Musings from Mama Bird
I am in. Finally!
In a little more than two weeks, I will begin working on my thesis, one of the final requirements for the Master’s in English degree I embarked upon four years ago.
In 2008, I was sitting here, at my desk, debating whether or not I even wanted a master’s degree, let alone do the work required of one. I would be part of the first class studying in this particular graduate program at this particular university, and when I looked through the course requirements in the catalog, I was unsure if I really wanted to learn about professional editing, online literary research, or pre-1800 British literature. I skimmed over the courses geared toward the creative writing capstone track, but as a creative-non fiction writer for so many years, I had little interest in writing fiction or poetry, genres I had dabbled in but was barely competent in constructing. I also considered my full-time work schedule and Mom commitments and questioned if I would be availed the time I knew I would need to complete the degree requirements. More than anything, though, I wasn’t sure I was ready to go back to school or even wanted to. By the time I earned my bachelor’s degree in 1985 from The Ohio State University, I was burnt-out. Fried. Over it. Back then, the thought of ever returning to the college classroom made me want to puke.
I admit, though, the allure of adding a master’s degree to my academic achievements sucked me in, so I decided to apply to the university as a non-degree student in order to test the waters of graduate studies, and I enrolled in one class. For sixteen weeks, I spent the majority of my weekends learning how to research any topic on the web and weed the good from the bad in terms of legitimate internet sources. By the end of the semester, I was able to hone my research skills in such a way that when I turned in the annotated bibliography of more than thirty-five literary and scholarly resources, I was confident that pursuing this degree could help me turn my pet project of several years, In My Mother’s Room, into a viable memoir and thesis project. Then I earned my first “A” and I was hooked, energized with a confidence and pride that was different from anything I had felt in a long, long time.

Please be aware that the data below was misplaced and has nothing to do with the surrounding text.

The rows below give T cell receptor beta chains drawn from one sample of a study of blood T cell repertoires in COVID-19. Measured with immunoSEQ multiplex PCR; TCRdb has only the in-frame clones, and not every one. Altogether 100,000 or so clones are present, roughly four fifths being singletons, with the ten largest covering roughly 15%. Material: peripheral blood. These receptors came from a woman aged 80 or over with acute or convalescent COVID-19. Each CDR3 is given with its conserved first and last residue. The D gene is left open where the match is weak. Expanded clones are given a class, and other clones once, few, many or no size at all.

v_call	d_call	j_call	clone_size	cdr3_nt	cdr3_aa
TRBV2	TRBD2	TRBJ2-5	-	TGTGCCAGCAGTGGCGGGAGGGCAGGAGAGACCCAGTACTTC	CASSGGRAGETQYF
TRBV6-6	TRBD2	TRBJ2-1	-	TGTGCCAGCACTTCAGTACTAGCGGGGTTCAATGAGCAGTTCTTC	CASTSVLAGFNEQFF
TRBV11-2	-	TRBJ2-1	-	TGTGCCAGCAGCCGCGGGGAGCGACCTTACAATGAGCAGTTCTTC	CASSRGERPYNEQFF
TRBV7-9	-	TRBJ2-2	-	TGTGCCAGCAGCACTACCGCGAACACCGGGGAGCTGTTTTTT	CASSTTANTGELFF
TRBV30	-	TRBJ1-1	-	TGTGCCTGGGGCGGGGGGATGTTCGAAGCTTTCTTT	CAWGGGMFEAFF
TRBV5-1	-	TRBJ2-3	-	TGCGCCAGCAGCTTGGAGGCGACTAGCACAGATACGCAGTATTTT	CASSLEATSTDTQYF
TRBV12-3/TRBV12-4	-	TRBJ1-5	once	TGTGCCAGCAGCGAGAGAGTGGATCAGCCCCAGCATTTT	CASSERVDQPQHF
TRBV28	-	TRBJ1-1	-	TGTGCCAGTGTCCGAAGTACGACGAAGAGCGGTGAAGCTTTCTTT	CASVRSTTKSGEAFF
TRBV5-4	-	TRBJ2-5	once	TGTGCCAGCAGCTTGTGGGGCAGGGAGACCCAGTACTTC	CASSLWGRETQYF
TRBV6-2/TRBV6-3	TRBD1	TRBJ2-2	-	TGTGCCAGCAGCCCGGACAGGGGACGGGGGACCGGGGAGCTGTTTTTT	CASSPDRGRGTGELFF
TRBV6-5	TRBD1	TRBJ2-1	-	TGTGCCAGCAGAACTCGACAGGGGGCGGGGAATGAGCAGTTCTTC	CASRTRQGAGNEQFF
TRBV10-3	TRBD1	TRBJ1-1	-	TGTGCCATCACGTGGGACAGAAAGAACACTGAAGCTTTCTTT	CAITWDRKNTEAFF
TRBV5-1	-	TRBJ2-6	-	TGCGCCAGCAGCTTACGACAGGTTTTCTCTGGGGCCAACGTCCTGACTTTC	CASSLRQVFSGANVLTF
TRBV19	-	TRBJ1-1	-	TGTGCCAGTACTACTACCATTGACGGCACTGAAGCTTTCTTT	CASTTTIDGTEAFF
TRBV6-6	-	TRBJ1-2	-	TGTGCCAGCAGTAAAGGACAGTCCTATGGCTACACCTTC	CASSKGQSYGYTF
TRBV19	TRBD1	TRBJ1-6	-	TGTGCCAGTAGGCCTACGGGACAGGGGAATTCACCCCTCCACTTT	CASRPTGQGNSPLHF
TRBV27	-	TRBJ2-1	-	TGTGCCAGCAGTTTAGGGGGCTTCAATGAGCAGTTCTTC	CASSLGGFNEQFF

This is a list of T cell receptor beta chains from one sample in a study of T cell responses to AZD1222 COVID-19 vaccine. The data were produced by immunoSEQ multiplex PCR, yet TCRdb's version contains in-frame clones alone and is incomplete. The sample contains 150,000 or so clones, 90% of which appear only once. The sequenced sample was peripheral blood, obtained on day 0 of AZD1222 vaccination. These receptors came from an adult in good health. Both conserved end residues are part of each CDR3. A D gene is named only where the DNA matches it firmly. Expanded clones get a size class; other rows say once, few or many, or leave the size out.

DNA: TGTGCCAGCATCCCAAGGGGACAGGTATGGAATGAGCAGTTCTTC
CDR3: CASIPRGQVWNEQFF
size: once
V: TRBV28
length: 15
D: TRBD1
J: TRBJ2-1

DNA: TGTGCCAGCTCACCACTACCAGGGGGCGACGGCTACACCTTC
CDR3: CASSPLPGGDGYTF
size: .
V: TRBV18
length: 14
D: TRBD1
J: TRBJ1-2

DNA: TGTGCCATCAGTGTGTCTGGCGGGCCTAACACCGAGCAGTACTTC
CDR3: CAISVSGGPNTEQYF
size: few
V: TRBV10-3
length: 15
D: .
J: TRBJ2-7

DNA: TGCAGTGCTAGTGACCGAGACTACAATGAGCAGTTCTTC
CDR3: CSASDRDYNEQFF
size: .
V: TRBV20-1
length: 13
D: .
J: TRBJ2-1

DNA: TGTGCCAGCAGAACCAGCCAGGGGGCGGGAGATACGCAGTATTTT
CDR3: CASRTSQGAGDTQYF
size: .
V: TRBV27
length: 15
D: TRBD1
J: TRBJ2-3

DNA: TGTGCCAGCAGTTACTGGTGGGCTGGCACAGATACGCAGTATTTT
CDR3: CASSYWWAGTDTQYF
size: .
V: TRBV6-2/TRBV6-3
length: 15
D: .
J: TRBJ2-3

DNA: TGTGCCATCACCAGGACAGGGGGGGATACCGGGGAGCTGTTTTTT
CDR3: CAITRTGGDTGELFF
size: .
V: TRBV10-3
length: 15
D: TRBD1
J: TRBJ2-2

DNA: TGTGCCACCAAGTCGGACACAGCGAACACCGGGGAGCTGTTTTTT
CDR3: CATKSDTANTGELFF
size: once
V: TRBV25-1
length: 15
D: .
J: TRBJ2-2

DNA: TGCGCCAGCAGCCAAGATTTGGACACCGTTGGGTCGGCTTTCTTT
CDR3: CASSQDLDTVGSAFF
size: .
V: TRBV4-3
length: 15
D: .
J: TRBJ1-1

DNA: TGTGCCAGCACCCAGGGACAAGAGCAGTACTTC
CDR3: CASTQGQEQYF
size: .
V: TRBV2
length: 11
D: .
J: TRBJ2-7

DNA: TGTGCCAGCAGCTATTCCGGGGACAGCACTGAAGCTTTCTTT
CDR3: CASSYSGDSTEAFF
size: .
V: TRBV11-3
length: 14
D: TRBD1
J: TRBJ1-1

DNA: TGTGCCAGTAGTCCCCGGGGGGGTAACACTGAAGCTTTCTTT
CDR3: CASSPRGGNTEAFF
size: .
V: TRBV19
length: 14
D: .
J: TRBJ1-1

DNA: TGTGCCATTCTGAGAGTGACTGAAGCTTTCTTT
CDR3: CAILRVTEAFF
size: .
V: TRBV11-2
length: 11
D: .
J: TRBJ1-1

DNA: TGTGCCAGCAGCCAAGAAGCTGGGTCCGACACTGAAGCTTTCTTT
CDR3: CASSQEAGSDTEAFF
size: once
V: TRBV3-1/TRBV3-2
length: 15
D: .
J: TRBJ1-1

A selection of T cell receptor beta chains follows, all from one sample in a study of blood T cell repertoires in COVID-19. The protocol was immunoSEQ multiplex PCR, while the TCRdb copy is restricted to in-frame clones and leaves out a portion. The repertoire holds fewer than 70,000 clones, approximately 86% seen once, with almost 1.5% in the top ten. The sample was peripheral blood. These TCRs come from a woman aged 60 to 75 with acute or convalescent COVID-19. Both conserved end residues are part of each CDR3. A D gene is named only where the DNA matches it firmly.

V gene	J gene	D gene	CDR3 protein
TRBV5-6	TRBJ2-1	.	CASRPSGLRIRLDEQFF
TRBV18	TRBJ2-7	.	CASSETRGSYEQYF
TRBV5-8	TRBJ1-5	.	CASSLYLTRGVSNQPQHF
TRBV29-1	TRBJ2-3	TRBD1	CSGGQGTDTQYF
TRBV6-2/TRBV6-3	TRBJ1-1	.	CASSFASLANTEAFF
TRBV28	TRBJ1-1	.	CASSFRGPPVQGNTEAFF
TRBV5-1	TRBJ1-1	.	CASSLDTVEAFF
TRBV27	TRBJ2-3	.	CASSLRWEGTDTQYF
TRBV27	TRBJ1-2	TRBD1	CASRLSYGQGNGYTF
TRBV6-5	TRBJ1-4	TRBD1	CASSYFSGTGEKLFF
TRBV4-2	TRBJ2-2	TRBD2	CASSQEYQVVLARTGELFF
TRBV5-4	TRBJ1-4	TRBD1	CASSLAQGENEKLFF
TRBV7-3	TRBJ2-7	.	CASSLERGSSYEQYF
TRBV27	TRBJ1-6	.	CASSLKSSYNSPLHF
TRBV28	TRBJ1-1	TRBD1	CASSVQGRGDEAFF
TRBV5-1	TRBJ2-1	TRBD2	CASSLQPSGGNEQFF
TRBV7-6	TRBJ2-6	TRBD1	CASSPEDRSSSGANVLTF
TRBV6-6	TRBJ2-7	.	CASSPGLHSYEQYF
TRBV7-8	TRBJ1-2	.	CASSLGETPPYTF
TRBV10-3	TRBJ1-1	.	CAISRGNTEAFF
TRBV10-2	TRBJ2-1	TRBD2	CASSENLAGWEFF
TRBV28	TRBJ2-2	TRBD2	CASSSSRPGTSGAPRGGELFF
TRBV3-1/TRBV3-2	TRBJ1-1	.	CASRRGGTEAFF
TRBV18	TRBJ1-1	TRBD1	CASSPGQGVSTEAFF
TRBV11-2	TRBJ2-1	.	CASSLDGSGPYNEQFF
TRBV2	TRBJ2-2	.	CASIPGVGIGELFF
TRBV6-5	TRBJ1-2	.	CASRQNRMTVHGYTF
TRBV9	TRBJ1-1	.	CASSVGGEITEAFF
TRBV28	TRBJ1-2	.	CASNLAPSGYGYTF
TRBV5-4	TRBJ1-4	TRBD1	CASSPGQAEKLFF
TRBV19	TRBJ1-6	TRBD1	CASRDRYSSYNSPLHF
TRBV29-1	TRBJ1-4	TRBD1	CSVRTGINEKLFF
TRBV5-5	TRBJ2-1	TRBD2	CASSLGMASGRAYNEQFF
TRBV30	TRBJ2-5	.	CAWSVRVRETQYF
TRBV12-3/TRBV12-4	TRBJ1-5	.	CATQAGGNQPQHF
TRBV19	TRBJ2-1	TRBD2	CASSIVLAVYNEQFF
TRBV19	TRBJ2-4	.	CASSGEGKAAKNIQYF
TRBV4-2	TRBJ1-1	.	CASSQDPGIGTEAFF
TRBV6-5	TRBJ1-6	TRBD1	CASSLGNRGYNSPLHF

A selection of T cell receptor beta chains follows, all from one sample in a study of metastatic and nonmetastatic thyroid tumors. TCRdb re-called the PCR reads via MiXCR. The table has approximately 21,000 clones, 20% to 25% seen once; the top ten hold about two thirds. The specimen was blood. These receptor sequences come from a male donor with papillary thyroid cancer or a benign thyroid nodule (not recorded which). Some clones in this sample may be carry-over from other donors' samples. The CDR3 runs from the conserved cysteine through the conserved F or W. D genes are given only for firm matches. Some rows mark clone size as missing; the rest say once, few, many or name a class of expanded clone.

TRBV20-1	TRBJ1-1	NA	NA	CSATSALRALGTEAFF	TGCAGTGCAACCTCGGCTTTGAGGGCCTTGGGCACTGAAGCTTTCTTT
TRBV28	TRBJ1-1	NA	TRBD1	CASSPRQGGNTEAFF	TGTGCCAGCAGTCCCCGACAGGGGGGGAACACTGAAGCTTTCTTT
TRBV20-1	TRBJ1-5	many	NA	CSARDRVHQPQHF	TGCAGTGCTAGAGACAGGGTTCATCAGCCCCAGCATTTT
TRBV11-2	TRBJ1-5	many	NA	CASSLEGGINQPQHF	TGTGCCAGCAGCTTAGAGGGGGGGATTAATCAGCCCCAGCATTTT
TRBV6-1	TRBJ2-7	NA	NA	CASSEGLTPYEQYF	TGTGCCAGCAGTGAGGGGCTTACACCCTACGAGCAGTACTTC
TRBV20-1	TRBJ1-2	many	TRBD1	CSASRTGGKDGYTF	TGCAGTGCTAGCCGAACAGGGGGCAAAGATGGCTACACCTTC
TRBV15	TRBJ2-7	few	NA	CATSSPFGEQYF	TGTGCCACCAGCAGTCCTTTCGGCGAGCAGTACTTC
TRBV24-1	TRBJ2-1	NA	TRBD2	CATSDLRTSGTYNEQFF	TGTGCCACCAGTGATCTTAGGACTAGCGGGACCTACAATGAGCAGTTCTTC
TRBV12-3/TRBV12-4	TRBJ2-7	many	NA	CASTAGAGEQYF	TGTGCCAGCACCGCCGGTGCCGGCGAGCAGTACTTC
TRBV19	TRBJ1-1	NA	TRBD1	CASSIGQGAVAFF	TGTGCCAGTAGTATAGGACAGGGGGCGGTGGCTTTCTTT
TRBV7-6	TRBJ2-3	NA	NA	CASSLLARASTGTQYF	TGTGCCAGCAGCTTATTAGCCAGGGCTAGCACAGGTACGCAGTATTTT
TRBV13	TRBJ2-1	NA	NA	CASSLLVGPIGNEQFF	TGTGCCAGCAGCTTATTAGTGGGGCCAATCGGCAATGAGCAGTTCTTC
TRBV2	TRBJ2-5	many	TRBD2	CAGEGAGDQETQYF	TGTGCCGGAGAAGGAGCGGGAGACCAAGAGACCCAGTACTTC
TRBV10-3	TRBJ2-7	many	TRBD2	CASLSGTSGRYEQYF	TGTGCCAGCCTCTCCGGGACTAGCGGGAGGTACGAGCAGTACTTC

So I applied as a degree-seeking student and got admitted, another accomplishment. For more than two years, I studied literature, learned professional editing skills, and engaged classmates and professors with critical thinking skills I didn’t know I had. I wrote poetry and prose and creative non-fiction in workshops that thickened my egotistical writer’s skin. I read dozens of books and wrote research papers and honed pages and pages of creative and academic writing. This guinea pig class of the English program exposed me to gifted faculty and peers who were far more talented than I, but as a result of their (mostly gentle) critiques in our workshops, I became a better writer. This fact hit home when I read a bit of my memoir draft to an Introduction to Graduate Studies class, and a young woman left the room in tears, later explaining that she could relate to so much of what I’d written, she couldn’t help herself.
A year-and-a-half ago, I finished my last course requirement. I have a 4.0 (!) GPA, and I needed a break. I also needed a plan as to how I would convince the graduate program director that I could turn my memoir into a viable end-product of the MA in English: a thirty-page academic paper, a thesis, and the successful defense of my project in front of the faculty who would serve on my jury. Taking classes had been easy; it was this independent study/thesis process that held me hostage and stopped me dead in my tracks. Still, I’m only allowed two more years to complete this master’s degree, so in April, I defeated the nagging voice of doubt, met with the first prospective jury member, and began writing what would be a sixteen-page prospectus detailing how I would go about this. After one revision, he approved it. Then another faculty member approved it. And yesterday, I received an email from the program director telling me she had approved it as well.
I whooped and hollered, then logged onto my student portal to check my fall semester schedule.
Now I’m challenged with writing at least 30,000 brand new, never-before-workshopped words that will, I hope, find a place in my memoir. I will spend hundreds of hours, I know, writing and revising and writing some more. I will try not to take my mentors’ critiques personally, and my weekends will no longer be mine. But a year or two after the guinea pig class of 2008 graduated, this middle-aged woman and mother of the empty next will (God willing) receive her hood and diploma and say so long to graduate studies…for now.
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